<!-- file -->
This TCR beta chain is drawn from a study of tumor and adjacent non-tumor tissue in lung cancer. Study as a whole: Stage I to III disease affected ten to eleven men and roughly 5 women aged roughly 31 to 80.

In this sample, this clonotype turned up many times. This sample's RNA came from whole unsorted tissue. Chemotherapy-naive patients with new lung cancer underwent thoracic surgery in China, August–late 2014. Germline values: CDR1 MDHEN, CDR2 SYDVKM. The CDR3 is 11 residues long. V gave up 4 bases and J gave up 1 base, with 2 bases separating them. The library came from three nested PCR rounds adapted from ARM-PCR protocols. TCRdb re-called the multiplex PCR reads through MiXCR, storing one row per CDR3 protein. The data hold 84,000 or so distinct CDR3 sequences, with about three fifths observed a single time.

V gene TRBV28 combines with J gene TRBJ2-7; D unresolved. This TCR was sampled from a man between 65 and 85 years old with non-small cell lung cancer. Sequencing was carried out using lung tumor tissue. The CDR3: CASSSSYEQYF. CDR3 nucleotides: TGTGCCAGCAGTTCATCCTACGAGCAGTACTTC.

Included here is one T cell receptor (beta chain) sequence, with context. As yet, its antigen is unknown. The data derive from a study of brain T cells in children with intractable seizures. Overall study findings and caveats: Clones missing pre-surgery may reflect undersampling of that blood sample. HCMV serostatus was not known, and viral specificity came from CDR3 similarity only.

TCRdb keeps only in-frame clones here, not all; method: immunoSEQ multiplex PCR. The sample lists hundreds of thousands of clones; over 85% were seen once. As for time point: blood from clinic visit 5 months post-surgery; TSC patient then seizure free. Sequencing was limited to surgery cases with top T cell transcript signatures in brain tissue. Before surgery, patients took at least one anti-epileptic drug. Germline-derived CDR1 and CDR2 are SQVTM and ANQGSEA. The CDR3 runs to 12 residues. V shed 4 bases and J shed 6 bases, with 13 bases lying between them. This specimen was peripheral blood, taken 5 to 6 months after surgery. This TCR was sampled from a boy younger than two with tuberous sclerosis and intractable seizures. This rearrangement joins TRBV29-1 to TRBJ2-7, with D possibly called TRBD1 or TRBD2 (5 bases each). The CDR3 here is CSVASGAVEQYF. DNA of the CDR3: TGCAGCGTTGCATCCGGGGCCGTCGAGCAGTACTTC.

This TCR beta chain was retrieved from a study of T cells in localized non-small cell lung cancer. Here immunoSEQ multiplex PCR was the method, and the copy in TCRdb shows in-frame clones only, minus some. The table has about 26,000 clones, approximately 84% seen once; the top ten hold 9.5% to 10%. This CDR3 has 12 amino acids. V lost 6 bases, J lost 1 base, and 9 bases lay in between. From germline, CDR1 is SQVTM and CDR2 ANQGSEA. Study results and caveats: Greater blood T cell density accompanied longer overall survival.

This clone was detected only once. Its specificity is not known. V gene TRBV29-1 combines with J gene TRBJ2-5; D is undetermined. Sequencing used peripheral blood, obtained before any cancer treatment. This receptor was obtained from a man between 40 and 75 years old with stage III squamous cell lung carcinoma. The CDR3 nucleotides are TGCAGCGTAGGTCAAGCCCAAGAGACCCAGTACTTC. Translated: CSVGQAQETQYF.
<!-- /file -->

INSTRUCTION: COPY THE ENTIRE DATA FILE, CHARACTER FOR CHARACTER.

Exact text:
This TCR beta chain is drawn from a study of tumor and adjacent non-tumor tissue in lung cancer. Study as a whole: Stage I to III disease affected ten to eleven men and roughly 5 women aged roughly 31 to 80.

In this sample, this clonotype turned up many times. This sample's RNA came from whole unsorted tissue. Chemotherapy-naive patients with new lung cancer underwent thoracic surgery in China, August–late 2014. Germline values: CDR1 MDHEN, CDR2 SYDVKM. The CDR3 is 11 residues long. V gave up 4 bases and J gave up 1 base, with 2 bases separating them. The library came from three nested PCR rounds adapted from ARM-PCR protocols. TCRdb re-called the multiplex PCR reads through MiXCR, storing one row per CDR3 protein. The data hold 84,000 or so distinct CDR3 sequences, with about three fifths observed a single time.

V gene TRBV28 combines with J gene TRBJ2-7; D unresolved. This TCR was sampled from a man between 65 and 85 years old with non-small cell lung cancer. Sequencing was carried out using lung tumor tissue. The CDR3: CASSSSYEQYF. CDR3 nucleotides: TGTGCCAGCAGTTCATCCTACGAGCAGTACTTC.

Included here is one T cell receptor (beta chain) sequence, with context. As yet, its antigen is unknown. The data derive from a study of brain T cells in children with intractable seizures. Overall study findings and caveats: Clones missing pre-surgery may reflect undersampling of that blood sample. HCMV serostatus was not known, and viral specificity came from CDR3 similarity only.

TCRdb keeps only in-frame clones here, not all; method: immunoSEQ multiplex PCR. The sample lists hundreds of thousands of clones; over 85% were seen once. As for time point: blood from clinic visit 5 months post-surgery; TSC patient then seizure free. Sequencing was limited to surgery cases with top T cell transcript signatures in brain tissue. Before surgery, patients took at least one anti-epileptic drug. Germline-derived CDR1 and CDR2 are SQVTM and ANQGSEA. The CDR3 runs to 12 residues. V shed 4 bases and J shed 6 bases, with 13 bases lying between them. This specimen was peripheral blood, taken 5 to 6 months after surgery. This TCR was sampled from a boy younger than two with tuberous sclerosis and intractable seizures. This rearrangement joins TRBV29-1 to TRBJ2-7, with D possibly called TRBD1 or TRBD2 (5 bases each). The CDR3 here is CSVASGAVEQYF. DNA of the CDR3: TGCAGCGTTGCATCCGGGGCCGTCGAGCAGTACTTC.

This TCR beta chain was retrieved from a study of T cells in localized non-small cell lung cancer. Here immunoSEQ multiplex PCR was the method, and the copy in TCRdb shows in-frame clones only, minus some. The table has about 26,000 clones, approximately 84% seen once; the top ten hold 9.5% to 10%. This CDR3 has 12 amino acids. V lost 6 bases, J lost 1 base, and 9 bases lay in between. From germline, CDR1 is SQVTM and CDR2 ANQGSEA. Study results and caveats: Greater blood T cell density accompanied longer overall survival.

This clone was detected only once. Its specificity is not known. V gene TRBV29-1 combines with J gene TRBJ2-5; D is undetermined. Sequencing used peripheral blood, obtained before any cancer treatment. This receptor was obtained from a man between 40 and 75 years old with stage III squamous cell lung carcinoma. The CDR3 nucleotides are TGCAGCGTAGGTCAAGCCCAAGAGACCCAGTACTTC. Translated: CSVGQAQETQYF.